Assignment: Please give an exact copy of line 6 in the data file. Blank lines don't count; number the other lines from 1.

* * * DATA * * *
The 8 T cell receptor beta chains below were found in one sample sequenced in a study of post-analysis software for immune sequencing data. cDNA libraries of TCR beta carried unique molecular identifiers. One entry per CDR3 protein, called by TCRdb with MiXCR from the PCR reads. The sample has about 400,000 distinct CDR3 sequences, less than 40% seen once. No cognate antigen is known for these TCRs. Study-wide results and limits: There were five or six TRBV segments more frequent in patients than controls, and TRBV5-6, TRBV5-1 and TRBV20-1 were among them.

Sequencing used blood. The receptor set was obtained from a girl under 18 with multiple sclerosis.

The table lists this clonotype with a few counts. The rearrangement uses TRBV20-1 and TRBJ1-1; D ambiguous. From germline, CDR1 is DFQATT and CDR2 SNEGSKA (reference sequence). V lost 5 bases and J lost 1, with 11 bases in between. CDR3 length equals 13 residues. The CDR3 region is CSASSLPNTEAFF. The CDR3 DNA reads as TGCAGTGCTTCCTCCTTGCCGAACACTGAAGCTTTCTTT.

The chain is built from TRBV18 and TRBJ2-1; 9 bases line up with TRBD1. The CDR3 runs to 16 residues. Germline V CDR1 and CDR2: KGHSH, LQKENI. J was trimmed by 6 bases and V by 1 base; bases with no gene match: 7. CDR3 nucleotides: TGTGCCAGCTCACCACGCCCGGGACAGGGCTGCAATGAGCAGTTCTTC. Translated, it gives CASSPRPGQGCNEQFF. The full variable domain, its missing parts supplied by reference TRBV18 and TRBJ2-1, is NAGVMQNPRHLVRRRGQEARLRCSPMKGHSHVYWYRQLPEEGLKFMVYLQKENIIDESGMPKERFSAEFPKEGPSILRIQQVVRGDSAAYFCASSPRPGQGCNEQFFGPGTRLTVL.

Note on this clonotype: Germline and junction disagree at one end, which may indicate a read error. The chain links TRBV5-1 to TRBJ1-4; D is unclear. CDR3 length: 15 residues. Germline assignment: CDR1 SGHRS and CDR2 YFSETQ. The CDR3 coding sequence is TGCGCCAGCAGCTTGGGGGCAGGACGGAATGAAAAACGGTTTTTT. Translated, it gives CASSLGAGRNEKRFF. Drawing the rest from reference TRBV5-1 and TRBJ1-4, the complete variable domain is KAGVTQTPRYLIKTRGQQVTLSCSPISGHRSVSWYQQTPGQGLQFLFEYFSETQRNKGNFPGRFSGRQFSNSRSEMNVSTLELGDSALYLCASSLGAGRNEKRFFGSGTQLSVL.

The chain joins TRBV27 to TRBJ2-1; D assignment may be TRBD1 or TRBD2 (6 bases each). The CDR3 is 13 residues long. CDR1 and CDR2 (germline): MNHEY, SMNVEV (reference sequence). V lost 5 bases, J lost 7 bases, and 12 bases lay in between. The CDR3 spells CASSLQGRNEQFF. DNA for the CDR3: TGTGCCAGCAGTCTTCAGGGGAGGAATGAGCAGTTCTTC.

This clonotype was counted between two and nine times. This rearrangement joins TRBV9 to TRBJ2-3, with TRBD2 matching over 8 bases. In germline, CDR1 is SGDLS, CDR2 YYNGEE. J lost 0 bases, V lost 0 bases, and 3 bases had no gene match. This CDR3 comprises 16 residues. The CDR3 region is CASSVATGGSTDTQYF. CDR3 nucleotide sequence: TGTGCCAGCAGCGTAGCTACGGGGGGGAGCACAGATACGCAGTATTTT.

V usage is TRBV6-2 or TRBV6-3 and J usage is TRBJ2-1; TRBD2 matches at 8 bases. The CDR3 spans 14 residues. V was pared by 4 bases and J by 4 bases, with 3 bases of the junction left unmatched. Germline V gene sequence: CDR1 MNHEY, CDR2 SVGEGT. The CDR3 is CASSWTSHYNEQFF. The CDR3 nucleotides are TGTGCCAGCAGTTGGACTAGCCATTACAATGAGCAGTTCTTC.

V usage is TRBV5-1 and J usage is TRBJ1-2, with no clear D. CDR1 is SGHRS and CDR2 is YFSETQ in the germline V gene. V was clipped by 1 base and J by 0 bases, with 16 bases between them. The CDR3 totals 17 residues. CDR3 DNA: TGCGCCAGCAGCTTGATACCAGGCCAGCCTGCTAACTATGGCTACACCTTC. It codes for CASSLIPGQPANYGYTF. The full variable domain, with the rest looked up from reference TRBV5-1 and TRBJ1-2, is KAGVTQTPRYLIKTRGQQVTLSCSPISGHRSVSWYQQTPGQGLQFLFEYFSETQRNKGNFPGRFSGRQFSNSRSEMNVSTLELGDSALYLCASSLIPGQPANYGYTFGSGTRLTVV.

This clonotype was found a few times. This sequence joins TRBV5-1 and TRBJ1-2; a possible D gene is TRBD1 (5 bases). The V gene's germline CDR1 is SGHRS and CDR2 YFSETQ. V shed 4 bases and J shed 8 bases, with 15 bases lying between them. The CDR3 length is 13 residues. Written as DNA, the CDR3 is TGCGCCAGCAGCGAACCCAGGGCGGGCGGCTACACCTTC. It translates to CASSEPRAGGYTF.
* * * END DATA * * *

The chain joins TRBV27 to TRBJ2-1; D assignment may be TRBD1 or TRBD2 (6 bases each). The CDR3 is 13 residues long. CDR1 and CDR2 (germline): MNHEY, SMNVEV (reference sequence). V lost 5 bases, J lost 7 bases, and 12 bases lay in between. The CDR3 spells CASSLQGRNEQFF. DNA for the CDR3: TGTGCCAGCAGTCTTCAGGGGAGGAATGAGCAGTTCTTC.